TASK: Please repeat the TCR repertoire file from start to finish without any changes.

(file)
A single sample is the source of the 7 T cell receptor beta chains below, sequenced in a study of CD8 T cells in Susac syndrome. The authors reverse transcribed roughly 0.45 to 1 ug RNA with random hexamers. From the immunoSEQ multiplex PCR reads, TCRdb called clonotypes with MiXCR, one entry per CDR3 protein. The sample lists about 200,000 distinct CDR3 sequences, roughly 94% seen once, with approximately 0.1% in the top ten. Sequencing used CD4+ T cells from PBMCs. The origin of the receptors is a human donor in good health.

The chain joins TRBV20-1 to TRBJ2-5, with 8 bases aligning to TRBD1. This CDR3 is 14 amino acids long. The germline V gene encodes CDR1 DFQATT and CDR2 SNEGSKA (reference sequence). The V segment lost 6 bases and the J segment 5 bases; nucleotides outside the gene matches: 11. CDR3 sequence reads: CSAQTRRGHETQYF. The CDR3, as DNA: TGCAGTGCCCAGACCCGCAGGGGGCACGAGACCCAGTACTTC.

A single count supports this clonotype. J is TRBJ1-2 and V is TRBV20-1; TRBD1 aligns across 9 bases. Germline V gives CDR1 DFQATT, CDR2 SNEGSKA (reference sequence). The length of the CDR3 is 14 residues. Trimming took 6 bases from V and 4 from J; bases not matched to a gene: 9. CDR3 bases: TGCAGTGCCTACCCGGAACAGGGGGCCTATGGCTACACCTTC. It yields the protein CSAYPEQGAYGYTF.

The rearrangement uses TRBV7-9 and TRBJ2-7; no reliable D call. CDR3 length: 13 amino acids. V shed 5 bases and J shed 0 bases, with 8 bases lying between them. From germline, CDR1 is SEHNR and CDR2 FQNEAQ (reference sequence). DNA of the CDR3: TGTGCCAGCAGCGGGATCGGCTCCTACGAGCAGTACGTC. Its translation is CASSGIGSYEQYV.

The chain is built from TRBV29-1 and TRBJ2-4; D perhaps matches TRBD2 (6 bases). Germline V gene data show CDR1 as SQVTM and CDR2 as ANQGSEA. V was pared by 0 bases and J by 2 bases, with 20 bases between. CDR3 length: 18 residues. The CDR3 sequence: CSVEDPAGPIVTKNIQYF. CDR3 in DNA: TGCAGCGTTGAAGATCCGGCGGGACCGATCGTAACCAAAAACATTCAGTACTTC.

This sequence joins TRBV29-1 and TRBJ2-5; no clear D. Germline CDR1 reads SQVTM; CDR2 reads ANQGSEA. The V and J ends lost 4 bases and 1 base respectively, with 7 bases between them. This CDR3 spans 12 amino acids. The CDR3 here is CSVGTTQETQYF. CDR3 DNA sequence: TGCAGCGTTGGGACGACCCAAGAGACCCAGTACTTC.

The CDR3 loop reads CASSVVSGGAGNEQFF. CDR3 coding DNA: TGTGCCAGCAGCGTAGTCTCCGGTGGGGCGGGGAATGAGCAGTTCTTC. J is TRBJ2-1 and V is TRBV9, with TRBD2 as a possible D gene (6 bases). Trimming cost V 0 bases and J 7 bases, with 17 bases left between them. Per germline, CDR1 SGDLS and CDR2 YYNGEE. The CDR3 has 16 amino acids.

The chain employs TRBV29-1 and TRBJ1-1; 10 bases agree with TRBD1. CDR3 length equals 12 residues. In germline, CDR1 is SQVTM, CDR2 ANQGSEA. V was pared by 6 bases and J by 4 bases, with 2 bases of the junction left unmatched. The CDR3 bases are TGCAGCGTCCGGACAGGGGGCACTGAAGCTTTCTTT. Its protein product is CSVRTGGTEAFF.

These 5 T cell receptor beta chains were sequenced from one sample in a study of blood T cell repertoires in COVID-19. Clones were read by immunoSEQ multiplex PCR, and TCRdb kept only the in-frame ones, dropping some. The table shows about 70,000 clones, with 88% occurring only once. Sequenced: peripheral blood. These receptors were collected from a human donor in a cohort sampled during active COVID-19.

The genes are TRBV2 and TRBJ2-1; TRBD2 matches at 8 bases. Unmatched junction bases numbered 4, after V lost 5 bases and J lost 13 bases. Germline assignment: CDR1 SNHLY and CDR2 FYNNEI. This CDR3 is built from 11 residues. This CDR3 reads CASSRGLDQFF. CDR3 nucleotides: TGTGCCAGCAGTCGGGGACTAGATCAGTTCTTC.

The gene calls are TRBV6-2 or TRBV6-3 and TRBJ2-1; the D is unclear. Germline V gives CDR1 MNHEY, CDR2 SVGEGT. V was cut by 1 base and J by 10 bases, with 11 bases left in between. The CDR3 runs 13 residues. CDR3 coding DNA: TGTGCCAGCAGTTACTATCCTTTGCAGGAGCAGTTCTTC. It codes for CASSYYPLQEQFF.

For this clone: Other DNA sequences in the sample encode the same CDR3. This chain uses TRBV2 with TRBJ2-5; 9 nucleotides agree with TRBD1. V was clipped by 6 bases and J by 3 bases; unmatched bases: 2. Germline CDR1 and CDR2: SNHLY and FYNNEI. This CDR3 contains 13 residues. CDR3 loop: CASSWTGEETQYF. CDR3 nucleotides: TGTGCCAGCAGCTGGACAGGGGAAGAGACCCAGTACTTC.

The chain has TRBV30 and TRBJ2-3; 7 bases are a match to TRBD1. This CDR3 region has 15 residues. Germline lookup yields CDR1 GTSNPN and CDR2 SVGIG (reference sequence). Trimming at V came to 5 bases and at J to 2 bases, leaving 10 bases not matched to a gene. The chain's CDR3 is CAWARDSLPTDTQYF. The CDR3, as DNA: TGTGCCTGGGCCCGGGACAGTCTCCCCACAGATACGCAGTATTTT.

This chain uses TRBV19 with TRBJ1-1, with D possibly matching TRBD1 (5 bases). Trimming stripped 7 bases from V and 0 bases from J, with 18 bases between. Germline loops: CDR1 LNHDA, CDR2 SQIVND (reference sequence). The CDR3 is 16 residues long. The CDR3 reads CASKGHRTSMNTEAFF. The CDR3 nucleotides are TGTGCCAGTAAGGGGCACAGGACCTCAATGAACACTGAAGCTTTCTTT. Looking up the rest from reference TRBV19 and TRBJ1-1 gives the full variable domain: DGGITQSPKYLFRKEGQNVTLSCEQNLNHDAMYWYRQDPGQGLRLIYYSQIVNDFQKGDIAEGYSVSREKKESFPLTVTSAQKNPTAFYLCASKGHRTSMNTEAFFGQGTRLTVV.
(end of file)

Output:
A single sample is the source of the 7 T cell receptor beta chains below, sequenced in a study of CD8 T cells in Susac syndrome. The authors reverse transcribed roughly 0.45 to 1 ug RNA with random hexamers. From the immunoSEQ multiplex PCR reads, TCRdb called clonotypes with MiXCR, one entry per CDR3 protein. The sample lists about 200,000 distinct CDR3 sequences, roughly 94% seen once, with approximately 0.1% in the top ten. Sequencing used CD4+ T cells from PBMCs. The origin of the receptors is a human donor in good health.

The chain joins TRBV20-1 to TRBJ2-5, with 8 bases aligning to TRBD1. This CDR3 is 14 amino acids long. The germline V gene encodes CDR1 DFQATT and CDR2 SNEGSKA (reference sequence). The V segment lost 6 bases and the J segment 5 bases; nucleotides outside the gene matches: 11. CDR3 sequence reads: CSAQTRRGHETQYF. The CDR3, as DNA: TGCAGTGCCCAGACCCGCAGGGGGCACGAGACCCAGTACTTC.

A single count supports this clonotype. J is TRBJ1-2 and V is TRBV20-1; TRBD1 aligns across 9 bases. Germline V gives CDR1 DFQATT, CDR2 SNEGSKA (reference sequence). The length of the CDR3 is 14 residues. Trimming took 6 bases from V and 4 from J; bases not matched to a gene: 9. CDR3 bases: TGCAGTGCCTACCCGGAACAGGGGGCCTATGGCTACACCTTC. It yields the protein CSAYPEQGAYGYTF.

The rearrangement uses TRBV7-9 and TRBJ2-7; no reliable D call. CDR3 length: 13 amino acids. V shed 5 bases and J shed 0 bases, with 8 bases lying between them. From germline, CDR1 is SEHNR and CDR2 FQNEAQ (reference sequence). DNA of the CDR3: TGTGCCAGCAGCGGGATCGGCTCCTACGAGCAGTACGTC. Its translation is CASSGIGSYEQYV.

The chain is built from TRBV29-1 and TRBJ2-4; D perhaps matches TRBD2 (6 bases). Germline V gene data show CDR1 as SQVTM and CDR2 as ANQGSEA. V was pared by 0 bases and J by 2 bases, with 20 bases between. CDR3 length: 18 residues. The CDR3 sequence: CSVEDPAGPIVTKNIQYF. CDR3 in DNA: TGCAGCGTTGAAGATCCGGCGGGACCGATCGTAACCAAAAACATTCAGTACTTC.

This sequence joins TRBV29-1 and TRBJ2-5; no clear D. Germline CDR1 reads SQVTM; CDR2 reads ANQGSEA. The V and J ends lost 4 bases and 1 base respectively, with 7 bases between them. This CDR3 spans 12 amino acids. The CDR3 here is CSVGTTQETQYF. CDR3 DNA sequence: TGCAGCGTTGGGACGACCCAAGAGACCCAGTACTTC.

The CDR3 loop reads CASSVVSGGAGNEQFF. CDR3 coding DNA: TGTGCCAGCAGCGTAGTCTCCGGTGGGGCGGGGAATGAGCAGTTCTTC. J is TRBJ2-1 and V is TRBV9, with TRBD2 as a possible D gene (6 bases). Trimming cost V 0 bases and J 7 bases, with 17 bases left between them. Per germline, CDR1 SGDLS and CDR2 YYNGEE. The CDR3 has 16 amino acids.

The chain employs TRBV29-1 and TRBJ1-1; 10 bases agree with TRBD1. CDR3 length equals 12 residues. In germline, CDR1 is SQVTM, CDR2 ANQGSEA. V was pared by 6 bases and J by 4 bases, with 2 bases of the junction left unmatched. The CDR3 bases are TGCAGCGTCCGGACAGGGGGCACTGAAGCTTTCTTT. Its protein product is CSVRTGGTEAFF.

These 5 T cell receptor beta chains were sequenced from one sample in a study of blood T cell repertoires in COVID-19. Clones were read by immunoSEQ multiplex PCR, and TCRdb kept only the in-frame ones, dropping some. The table shows about 70,000 clones, with 88% occurring only once. Sequenced: peripheral blood. These receptors were collected from a human donor in a cohort sampled during active COVID-19.

The genes are TRBV2 and TRBJ2-1; TRBD2 matches at 8 bases. Unmatched junction bases numbered 4, after V lost 5 bases and J lost 13 bases. Germline assignment: CDR1 SNHLY and CDR2 FYNNEI. This CDR3 is built from 11 residues. This CDR3 reads CASSRGLDQFF. CDR3 nucleotides: TGTGCCAGCAGTCGGGGACTAGATCAGTTCTTC.

The gene calls are TRBV6-2 or TRBV6-3 and TRBJ2-1; the D is unclear. Germline V gives CDR1 MNHEY, CDR2 SVGEGT. V was cut by 1 base and J by 10 bases, with 11 bases left in between. The CDR3 runs 13 residues. CDR3 coding DNA: TGTGCCAGCAGTTACTATCCTTTGCAGGAGCAGTTCTTC. It codes for CASSYYPLQEQFF.

For this clone: Other DNA sequences in the sample encode the same CDR3. This chain uses TRBV2 with TRBJ2-5; 9 nucleotides agree with TRBD1. V was clipped by 6 bases and J by 3 bases; unmatched bases: 2. Germline CDR1 and CDR2: SNHLY and FYNNEI. This CDR3 contains 13 residues. CDR3 loop: CASSWTGEETQYF. CDR3 nucleotides: TGTGCCAGCAGCTGGACAGGGGAAGAGACCCAGTACTTC.

The chain has TRBV30 and TRBJ2-3; 7 bases are a match to TRBD1. This CDR3 region has 15 residues. Germline lookup yields CDR1 GTSNPN and CDR2 SVGIG (reference sequence). Trimming at V came to 5 bases and at J to 2 bases, leaving 10 bases not matched to a gene. The chain's CDR3 is CAWARDSLPTDTQYF. The CDR3, as DNA: TGTGCCTGGGCCCGGGACAGTCTCCCCACAGATACGCAGTATTTT.

This chain uses TRBV19 with TRBJ1-1, with D possibly matching TRBD1 (5 bases). Trimming stripped 7 bases from V and 0 bases from J, with 18 bases between. Germline loops: CDR1 LNHDA, CDR2 SQIVND (reference sequence). The CDR3 is 16 residues long. The CDR3 reads CASKGHRTSMNTEAFF. The CDR3 nucleotides are TGTGCCAGTAAGGGGCACAGGACCTCAATGAACACTGAAGCTTTCTTT. Looking up the rest from reference TRBV19 and TRBJ1-1 gives the full variable domain: DGGITQSPKYLFRKEGQNVTLSCEQNLNHDAMYWYRQDPGQGLRLIYYSQIVNDFQKGDIAEGYSVSREKKESFPLTVTSAQKNPTAFYLCASKGHRTSMNTEAFFGQGTRLTVV.